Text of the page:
Commentary on Political Economy

Saturday 18 September 2021

 China is the main game, and removing Xi Jinping is how to play it

The only way to avoid a devastating conflict is to facilitate a coup within China’s Communist Party. And we can create the international conditions that might favour it.


A China embracing such change will be lauded, favoured, respected. Xi Jinping will receive no such accolades.

A China embracing such change will be lauded, favoured, respected. Xi Jinping will receive no such accolades.

From Inquirer

September 18, 20218 MIN READ57






We have been distracted for several weeks by the debacle in Afghanistan. But China is the main game. Thursday’s announcement that we will acquire nuclear submarines instead of the French diesel ones signifies a dramatic new seriousness in our strategic thinking. The forthcoming Quad conference will add to the sense that the Indo-Pacific is responding coherently to China’s growing assertiveness. Xi Jinping’s Beijing seeks dominance in Asia and pre-eminence globally. It is on notice that the rest of us will not bow to that.

Xi’s crushing of the Uighurs, suppression of democratic dissent in Hong Kong, threats to Taiwan, militarisation of the South China Sea and economic warfare against us all demonstrate what Chinese hegemony looks like. For the common good, this must stop. To that end, Xi needs to be removed from power and a broad path to democratic reform opened up at long last in China. The Communist Party must make the shift to democratic rule that Taiwan and South Korea made from the late 1980s. The Quad should openly call for such a transition.

The Lowy Institute has warned that China now possesses military strike capabilities dwarfing those available to Japan in 1942 and that we must be alert to the threat these pose. Yet we are very distant from China’s shores. Chinese strike capabilities against its near neighbours are far more formidable, and growing.

It openly threatens to go to war to subdue Taiwan. This risks a major conflagration, despite the overwhelmingly constructive role of Taiwan in China’s own economic development since 1979 and the clear will of the democratically governed people of Taiwan to retain their autonomy.

Resistance to China’s aggression is growing. As our former prime minister Kevin Rudd pointed out in a recent essay for Foreign Affairs, the Quad (the United States, India, Japan and Australia) is coalescing steadily. It can provide a rallying point for all those concerned about Xi’s jingoism and arrogance.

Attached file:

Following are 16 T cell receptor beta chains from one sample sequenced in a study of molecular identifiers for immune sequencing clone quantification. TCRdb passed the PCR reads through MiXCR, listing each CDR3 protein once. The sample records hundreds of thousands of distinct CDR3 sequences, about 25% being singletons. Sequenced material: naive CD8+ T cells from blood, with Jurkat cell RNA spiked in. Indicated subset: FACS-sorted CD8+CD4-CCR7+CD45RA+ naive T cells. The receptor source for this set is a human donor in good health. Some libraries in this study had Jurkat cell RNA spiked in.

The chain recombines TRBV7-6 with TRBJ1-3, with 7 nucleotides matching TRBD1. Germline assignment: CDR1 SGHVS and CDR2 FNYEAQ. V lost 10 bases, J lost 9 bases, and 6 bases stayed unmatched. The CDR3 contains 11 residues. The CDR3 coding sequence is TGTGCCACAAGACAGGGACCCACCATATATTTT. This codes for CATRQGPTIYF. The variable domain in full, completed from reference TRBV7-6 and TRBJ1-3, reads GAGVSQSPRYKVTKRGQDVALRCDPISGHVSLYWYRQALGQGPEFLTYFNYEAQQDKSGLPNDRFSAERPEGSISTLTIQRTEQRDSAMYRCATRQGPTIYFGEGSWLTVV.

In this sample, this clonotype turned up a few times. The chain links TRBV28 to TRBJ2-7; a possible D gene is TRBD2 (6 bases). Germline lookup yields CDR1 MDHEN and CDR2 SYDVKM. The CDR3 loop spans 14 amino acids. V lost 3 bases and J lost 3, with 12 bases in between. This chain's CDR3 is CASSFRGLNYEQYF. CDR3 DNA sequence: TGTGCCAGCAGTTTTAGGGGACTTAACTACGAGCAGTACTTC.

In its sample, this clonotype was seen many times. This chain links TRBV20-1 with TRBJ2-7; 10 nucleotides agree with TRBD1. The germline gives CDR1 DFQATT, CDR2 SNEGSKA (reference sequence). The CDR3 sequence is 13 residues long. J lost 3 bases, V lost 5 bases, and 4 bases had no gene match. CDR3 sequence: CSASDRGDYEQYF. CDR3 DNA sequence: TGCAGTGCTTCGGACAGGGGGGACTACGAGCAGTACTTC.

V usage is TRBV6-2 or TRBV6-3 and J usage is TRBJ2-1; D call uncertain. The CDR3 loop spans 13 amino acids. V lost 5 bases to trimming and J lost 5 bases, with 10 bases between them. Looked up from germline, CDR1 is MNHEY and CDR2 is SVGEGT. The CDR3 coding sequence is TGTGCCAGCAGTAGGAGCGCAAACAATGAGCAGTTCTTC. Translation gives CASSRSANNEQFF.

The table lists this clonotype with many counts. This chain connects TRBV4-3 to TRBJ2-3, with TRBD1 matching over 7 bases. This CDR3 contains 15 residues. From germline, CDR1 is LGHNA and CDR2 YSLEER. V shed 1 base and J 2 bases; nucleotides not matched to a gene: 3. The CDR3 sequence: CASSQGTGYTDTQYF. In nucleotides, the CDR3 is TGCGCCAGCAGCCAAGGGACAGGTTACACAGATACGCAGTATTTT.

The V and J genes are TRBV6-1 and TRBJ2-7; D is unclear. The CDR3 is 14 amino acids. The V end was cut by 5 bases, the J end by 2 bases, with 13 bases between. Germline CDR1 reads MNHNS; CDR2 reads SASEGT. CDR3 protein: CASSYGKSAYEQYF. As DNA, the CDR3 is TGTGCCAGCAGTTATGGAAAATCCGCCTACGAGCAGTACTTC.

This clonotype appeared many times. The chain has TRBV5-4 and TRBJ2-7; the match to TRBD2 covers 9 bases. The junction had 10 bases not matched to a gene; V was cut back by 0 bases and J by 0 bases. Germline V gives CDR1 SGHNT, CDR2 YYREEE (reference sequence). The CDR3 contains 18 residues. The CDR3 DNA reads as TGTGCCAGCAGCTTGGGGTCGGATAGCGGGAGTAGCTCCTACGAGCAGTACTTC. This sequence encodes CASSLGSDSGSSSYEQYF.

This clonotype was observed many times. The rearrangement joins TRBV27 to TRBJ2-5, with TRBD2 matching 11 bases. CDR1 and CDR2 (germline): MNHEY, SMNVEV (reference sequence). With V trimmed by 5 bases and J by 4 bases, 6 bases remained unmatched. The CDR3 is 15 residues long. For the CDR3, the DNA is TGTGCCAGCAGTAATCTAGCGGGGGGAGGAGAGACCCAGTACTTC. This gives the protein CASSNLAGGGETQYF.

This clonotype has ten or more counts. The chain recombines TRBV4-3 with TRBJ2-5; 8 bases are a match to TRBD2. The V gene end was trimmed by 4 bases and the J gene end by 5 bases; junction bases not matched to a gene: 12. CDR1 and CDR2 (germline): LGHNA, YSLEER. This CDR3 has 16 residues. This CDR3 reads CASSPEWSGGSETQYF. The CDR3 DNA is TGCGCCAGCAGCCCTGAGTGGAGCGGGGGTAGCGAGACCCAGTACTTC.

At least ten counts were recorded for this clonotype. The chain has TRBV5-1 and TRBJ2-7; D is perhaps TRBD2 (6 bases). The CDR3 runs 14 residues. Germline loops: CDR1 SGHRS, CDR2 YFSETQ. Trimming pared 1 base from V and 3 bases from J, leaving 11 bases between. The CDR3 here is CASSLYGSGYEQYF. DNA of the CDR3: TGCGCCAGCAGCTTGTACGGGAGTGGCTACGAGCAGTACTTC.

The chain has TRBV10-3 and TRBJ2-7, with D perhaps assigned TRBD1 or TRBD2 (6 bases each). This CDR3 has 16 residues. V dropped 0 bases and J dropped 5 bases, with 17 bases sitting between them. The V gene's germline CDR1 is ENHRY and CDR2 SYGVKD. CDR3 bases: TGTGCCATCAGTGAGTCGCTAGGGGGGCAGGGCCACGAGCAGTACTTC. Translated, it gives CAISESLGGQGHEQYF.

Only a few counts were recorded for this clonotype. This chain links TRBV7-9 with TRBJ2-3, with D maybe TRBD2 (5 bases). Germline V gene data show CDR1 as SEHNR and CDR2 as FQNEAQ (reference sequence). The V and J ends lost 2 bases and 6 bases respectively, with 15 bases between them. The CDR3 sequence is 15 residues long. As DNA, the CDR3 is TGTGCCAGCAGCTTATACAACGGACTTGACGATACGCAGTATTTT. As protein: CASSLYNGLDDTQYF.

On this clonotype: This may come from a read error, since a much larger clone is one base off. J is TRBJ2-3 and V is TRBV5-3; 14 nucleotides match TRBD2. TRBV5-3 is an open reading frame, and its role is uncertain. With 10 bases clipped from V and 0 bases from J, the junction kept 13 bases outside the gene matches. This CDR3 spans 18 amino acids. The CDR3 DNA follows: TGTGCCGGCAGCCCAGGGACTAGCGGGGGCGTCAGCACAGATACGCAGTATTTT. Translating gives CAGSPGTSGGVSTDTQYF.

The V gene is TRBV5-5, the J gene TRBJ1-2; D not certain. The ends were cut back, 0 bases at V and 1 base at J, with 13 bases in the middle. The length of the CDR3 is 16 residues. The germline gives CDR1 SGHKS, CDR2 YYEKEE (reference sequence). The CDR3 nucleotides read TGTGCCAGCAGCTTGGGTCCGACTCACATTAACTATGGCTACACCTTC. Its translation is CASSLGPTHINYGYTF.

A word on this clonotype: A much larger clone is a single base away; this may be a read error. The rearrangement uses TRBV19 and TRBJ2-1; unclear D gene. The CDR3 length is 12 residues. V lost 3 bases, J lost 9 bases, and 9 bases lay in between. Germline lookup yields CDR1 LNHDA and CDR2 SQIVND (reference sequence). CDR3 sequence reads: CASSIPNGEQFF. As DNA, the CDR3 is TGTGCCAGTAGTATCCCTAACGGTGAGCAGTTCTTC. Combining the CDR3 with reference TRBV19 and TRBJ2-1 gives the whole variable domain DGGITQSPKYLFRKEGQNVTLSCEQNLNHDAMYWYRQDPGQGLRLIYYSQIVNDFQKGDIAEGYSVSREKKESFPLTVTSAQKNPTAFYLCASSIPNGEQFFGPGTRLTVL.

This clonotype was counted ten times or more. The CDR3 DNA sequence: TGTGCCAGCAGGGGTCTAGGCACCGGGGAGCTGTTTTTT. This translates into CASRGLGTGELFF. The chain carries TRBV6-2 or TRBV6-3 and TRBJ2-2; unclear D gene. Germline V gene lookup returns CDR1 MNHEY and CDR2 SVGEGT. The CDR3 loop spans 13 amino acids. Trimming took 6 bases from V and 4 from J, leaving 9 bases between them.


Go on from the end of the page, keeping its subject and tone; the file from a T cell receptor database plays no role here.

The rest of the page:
Members of a People's Liberation Army band stand together at a ceremony marking the 100th anniversary of the Communist Party on July 1. Picture: Getty

Members of a People's Liberation Army band stand together at a ceremony marking the 100th anniversary of the Communist Party on July 1. Picture: Getty

As Rudd argues, Beijing was initially contemptuous of the Quad, as some in Australia, such as Hugh White and Geoff Raby have been. But the Quad is of growing concern to Beijing, which blusters that it is an Asian NATO and is being used to create a “new cold war”.

Xi has taken China backwards into totalitarian rule and is threatening so many of his neighbours. He is not wrong to point to a new cold war beginning. But it is wholly of his own making. It must now be won – as the last one was – without disastrous war.

Rudd argues that the Quad could be used by Xi as a lever to engineer the consolidation of his dictatorial powers a year from now, at the Communist Party’s 20th Party Congress. If that happens, it will mark the point at which the new cold war truly begins. Xi is the enemy of progress in China and of openness and the rule of law internationally. He must be opposed. The Quad can and must lead that opposition.

This is our strategic environment, as outlined by Rory Medcalf in Contest for the Indo-Pacific: Why China Won’t Map the Future (2020). The Xi dictatorship has aligned itself with Putin’s regime in Moscow and the hardline Raisi/IRGC regime in Tehran.